5.2.3 Revisions, Product or Drawings

Changes which affect the form, fit, and/or function (i.e. dimensions, material, finish) of approved products or drawings shall not be made without written approval from the USPS. Any proposed changes shall be submitted with the affected documentation, reflecting the changes (including a notation in the revision area) and a written explanation of the changes. One unit, incorporating the changes, may be required to be resubmitted for testing and evaluation for approval. Revisions, Manufacturer Structure

If any substantive part of the approved manufacturer's structure change from what existed when the manufacturer became approved, the manufacturer shall notify the USPS and may be subject to a re-evaluation of product or quality system. Examples of substantive structural changes are: change in executive or quality management; major change in quality policy or procedures; relocation of manufacturing facilities; major equipment or manufacturing process change (e.g., outsourcing vs. in-plant fabrication); etc. Notification of such changes will be to the address in paragraph 1.3.2.

5.2.4 Product Brochure

Within 60 days upon sale to public, manufacturers shall submit one copy of their product(s) brochure(s) representing approved mailbox design(s) to the address listed in 1.3.2 and to: USPS, Delivery Policy & Programs, 475 L'Enfant Plaza, Rm 7142, Washington, DC 20260-0004



Mailboxes intended to be used in delivery to customer's doors are not currently “approved” by the United States Postal Service as referenced in this standard. However, it is recommended that these boxes conform to the intentions of this specification, particularly the safety of the carrier/customer and the protection of the mail. Local postmaster shall be contacted prior to installation and use of any door mailbox.


The United States Postal Service does not approve mailbox posts or regulate mounting of mailboxes other than the requirements specified in sections 3.11 and 3.12. Please note that mailbox posts are often subject to local restrictions, state laws and federal highway regulations. Further information may be obtained from:

American Association of State Highway & Transportation Officials, 444 N. Capitol St. NW, Suite 249, Washington, D.C. 20001-1512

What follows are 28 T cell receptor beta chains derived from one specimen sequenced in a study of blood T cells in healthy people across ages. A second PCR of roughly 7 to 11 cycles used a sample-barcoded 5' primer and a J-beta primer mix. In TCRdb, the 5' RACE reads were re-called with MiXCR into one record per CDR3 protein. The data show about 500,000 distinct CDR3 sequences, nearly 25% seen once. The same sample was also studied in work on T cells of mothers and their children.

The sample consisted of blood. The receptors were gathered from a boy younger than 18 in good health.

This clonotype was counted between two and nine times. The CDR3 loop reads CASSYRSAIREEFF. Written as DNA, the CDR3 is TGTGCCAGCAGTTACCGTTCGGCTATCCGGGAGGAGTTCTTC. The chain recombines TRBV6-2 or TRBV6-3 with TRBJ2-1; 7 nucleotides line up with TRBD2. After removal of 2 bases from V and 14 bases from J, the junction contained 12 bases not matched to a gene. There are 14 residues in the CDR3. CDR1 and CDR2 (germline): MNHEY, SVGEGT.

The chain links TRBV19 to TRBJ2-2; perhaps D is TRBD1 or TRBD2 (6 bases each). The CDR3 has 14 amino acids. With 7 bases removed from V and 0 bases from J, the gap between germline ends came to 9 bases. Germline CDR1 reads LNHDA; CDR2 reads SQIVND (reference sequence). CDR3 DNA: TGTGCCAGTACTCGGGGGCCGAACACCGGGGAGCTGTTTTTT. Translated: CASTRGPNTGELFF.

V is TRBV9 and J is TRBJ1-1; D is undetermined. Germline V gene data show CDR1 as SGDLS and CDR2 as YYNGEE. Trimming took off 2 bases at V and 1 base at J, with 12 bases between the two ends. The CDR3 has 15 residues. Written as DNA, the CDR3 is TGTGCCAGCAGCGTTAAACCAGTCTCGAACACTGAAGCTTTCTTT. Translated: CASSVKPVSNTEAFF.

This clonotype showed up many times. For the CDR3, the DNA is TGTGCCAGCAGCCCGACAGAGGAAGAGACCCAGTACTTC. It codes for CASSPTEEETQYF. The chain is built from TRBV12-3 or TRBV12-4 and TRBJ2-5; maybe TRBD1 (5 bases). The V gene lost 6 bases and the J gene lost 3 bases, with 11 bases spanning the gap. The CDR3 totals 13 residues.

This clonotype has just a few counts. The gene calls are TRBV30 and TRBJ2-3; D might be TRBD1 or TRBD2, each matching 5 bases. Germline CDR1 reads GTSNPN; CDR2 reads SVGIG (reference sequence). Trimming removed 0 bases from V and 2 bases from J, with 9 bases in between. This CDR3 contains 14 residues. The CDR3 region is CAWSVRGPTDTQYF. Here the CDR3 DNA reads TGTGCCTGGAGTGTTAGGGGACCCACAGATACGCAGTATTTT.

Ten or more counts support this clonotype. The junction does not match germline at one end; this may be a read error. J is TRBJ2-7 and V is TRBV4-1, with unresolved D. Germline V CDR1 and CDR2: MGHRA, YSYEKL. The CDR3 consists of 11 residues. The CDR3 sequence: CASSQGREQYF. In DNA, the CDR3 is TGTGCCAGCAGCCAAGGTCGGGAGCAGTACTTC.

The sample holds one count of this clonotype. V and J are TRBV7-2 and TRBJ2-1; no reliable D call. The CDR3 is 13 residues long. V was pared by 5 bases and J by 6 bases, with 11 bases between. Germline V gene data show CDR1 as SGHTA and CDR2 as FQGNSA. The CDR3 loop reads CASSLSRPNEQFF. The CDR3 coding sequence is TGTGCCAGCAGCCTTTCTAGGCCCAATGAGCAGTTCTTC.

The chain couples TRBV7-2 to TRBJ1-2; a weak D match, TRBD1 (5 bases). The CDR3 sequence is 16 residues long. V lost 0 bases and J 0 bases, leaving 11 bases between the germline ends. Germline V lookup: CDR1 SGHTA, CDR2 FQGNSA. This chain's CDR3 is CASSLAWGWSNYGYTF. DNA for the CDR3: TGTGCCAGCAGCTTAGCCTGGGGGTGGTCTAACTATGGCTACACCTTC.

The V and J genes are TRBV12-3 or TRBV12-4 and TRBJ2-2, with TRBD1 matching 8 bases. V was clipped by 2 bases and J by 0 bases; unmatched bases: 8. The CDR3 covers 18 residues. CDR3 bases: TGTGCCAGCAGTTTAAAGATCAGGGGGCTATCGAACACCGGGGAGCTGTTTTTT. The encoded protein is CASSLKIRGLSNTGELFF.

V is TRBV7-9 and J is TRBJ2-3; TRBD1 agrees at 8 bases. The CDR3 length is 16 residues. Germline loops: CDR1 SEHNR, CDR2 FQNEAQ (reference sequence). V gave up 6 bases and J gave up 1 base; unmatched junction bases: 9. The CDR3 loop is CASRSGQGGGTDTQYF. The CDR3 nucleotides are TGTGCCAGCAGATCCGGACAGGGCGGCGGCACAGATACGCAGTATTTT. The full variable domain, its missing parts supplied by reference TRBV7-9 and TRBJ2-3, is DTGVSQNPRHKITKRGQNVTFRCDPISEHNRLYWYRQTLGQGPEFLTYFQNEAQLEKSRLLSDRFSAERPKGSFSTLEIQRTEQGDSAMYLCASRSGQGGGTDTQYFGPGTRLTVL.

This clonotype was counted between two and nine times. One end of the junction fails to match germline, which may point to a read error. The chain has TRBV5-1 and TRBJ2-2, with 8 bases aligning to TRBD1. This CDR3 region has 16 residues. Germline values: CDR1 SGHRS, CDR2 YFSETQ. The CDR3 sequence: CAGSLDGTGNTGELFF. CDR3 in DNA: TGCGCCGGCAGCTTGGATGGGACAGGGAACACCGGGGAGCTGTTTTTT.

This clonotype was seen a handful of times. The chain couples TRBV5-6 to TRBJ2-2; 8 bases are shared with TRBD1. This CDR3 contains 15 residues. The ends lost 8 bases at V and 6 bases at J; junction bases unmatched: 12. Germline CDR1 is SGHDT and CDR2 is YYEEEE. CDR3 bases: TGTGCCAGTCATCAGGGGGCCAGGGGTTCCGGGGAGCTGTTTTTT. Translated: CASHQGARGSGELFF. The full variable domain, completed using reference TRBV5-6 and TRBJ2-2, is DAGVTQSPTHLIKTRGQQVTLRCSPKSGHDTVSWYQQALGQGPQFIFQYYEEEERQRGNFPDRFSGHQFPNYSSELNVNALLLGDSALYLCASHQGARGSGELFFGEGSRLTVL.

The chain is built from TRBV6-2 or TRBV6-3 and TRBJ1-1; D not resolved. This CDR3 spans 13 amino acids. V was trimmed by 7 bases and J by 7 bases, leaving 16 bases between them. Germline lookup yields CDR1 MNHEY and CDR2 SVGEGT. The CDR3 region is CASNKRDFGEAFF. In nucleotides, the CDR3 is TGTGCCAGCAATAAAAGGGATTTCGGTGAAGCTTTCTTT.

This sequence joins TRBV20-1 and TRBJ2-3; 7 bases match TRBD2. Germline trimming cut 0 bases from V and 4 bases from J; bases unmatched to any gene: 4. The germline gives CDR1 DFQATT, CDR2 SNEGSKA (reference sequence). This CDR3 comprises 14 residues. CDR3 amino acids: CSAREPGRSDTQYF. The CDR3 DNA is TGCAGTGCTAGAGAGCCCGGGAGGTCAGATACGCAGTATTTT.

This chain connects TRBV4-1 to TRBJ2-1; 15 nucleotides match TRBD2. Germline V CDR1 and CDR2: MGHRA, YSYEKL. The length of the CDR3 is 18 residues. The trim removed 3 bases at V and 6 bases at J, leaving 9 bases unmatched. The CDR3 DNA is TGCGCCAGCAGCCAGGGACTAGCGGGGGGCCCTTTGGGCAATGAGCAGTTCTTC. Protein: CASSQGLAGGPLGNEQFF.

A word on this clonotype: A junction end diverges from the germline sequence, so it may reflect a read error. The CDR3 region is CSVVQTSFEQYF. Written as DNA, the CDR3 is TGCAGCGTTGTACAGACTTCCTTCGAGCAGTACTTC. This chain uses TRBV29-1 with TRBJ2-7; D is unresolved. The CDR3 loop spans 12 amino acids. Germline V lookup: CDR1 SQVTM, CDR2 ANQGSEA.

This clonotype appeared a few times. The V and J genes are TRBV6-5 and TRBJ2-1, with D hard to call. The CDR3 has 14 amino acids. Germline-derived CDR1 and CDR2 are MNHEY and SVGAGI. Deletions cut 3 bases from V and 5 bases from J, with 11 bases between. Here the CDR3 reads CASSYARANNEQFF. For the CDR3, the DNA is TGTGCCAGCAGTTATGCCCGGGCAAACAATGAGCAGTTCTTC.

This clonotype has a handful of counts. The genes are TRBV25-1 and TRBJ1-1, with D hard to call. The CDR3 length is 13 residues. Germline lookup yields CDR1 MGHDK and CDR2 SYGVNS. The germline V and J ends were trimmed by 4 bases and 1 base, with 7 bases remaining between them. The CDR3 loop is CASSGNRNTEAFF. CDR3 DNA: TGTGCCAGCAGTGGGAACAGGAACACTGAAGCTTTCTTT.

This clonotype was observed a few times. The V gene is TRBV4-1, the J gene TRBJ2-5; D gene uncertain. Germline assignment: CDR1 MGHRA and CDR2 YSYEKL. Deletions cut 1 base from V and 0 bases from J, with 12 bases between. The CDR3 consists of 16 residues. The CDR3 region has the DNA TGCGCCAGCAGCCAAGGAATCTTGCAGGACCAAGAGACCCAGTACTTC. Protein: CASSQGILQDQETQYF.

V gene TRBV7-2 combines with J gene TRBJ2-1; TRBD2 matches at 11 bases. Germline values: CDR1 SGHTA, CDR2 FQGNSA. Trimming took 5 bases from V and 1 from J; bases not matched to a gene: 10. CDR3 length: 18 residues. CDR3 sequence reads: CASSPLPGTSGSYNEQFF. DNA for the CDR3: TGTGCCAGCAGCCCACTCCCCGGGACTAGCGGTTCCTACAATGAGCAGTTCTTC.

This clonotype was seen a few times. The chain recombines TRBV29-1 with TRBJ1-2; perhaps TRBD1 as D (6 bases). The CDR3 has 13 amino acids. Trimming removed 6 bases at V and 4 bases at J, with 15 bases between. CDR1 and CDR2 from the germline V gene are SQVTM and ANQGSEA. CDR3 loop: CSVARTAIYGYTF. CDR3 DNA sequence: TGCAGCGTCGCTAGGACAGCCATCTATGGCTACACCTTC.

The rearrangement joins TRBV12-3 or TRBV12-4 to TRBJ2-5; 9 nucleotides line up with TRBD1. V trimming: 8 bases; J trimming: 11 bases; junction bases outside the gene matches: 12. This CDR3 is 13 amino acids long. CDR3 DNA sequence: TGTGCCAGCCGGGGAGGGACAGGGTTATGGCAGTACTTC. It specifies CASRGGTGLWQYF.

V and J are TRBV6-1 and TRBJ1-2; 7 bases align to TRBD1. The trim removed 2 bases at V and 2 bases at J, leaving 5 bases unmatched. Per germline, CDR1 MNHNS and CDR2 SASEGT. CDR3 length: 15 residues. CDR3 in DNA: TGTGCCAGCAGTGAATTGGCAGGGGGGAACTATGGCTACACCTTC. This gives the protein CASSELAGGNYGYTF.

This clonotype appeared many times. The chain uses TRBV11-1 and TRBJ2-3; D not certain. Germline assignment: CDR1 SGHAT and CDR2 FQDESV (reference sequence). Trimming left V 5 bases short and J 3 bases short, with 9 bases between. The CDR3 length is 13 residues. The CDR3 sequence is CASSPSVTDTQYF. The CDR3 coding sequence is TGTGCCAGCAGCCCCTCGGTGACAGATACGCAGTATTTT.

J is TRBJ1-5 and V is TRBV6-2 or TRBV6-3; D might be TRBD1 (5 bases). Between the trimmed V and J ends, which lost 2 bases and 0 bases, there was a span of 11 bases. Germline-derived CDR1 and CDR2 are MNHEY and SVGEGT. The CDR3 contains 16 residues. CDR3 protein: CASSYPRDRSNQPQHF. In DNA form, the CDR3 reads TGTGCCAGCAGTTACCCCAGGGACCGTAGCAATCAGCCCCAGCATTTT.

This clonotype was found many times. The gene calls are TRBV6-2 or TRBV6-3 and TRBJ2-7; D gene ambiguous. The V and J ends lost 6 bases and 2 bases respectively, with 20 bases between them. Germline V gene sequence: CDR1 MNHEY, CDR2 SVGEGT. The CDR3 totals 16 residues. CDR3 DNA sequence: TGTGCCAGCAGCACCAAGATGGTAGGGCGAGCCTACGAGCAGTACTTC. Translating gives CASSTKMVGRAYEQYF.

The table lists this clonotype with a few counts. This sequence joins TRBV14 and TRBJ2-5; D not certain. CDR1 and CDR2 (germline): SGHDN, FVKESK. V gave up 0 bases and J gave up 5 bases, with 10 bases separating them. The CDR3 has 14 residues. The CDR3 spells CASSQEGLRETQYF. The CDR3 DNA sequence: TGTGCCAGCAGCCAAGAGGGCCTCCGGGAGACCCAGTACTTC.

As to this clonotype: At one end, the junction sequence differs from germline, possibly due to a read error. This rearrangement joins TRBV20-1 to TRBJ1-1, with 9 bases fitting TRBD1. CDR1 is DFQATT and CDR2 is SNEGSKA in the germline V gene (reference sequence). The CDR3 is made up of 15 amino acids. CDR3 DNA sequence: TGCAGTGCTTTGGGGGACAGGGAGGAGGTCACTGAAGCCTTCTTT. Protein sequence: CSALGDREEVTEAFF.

Federal Highway Administration, Office of Highway Safety, HHS-10, 400 7th St., SW, Washington, DC 20590-0003

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Appendix A—USPS Approved Independent Test Laboratories

(1) ACTS Test Labs, Contact: Dennis Maclaughlin, Phone: 716-505-3547 Fax: 716-505-3301, 100 Northpointe Parkway, Buffalo, NY 14228-1884.

(2) The Coatings Lab, Contact: Tom Schwerdt, Phone: 713-981-9368 Fax: 713-776-9634, 10175 Harwin Drive, Suite 110, Houston, TX 77036.

(3) Ithaca Materials Research & Testing, Inc. (IMR), Contact: Jeff Zerilli, Vice President, Phone: 607-533-7000, Lansing Business and Technology Park, 31 Woodsedge Drive, Lansing, NY 14882.

(4) Independent Test Laboratories, Inc., Contact: Robet Bouvier, Phone: 800-962-Test Fax: 714-641-3836, 1127B Baker Street, Costa Mesa, CA 92626.

(5) Environ Labs L.L.C., Contact: Chuck Mapes, Phone: 1-800-826-3710, Fax: 612-888-6345, 9725 Girard Ave S., Minneapolis, MN 55431.

(6) Midwest Testing Laboratories, Inc., Contact: Cherie Ulatowski, Phone: 248-689-9262, Fax: 248-689-7637, 1072 Wheaton, Troy, MI 48083.


Additional test laboratories may be added provided they satisfy USPS certification criteria. Interested laboratories should contact: USPS, Engineering, Test Evaluation & Quality, 8403 Lee Highway, Merrifield, VA 22082-8101.

Start Signature

Stanley F. Mires,

Chief Counsel, Legislative.

End Signature End Supplemental Information


1.  The term ‘preferred’ as used throughout this document in conjunction with any requirement implies that compliance is desired but not mandatory.

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[FR Doc. 01-2232 Filed 2-7-01; 8:45 am]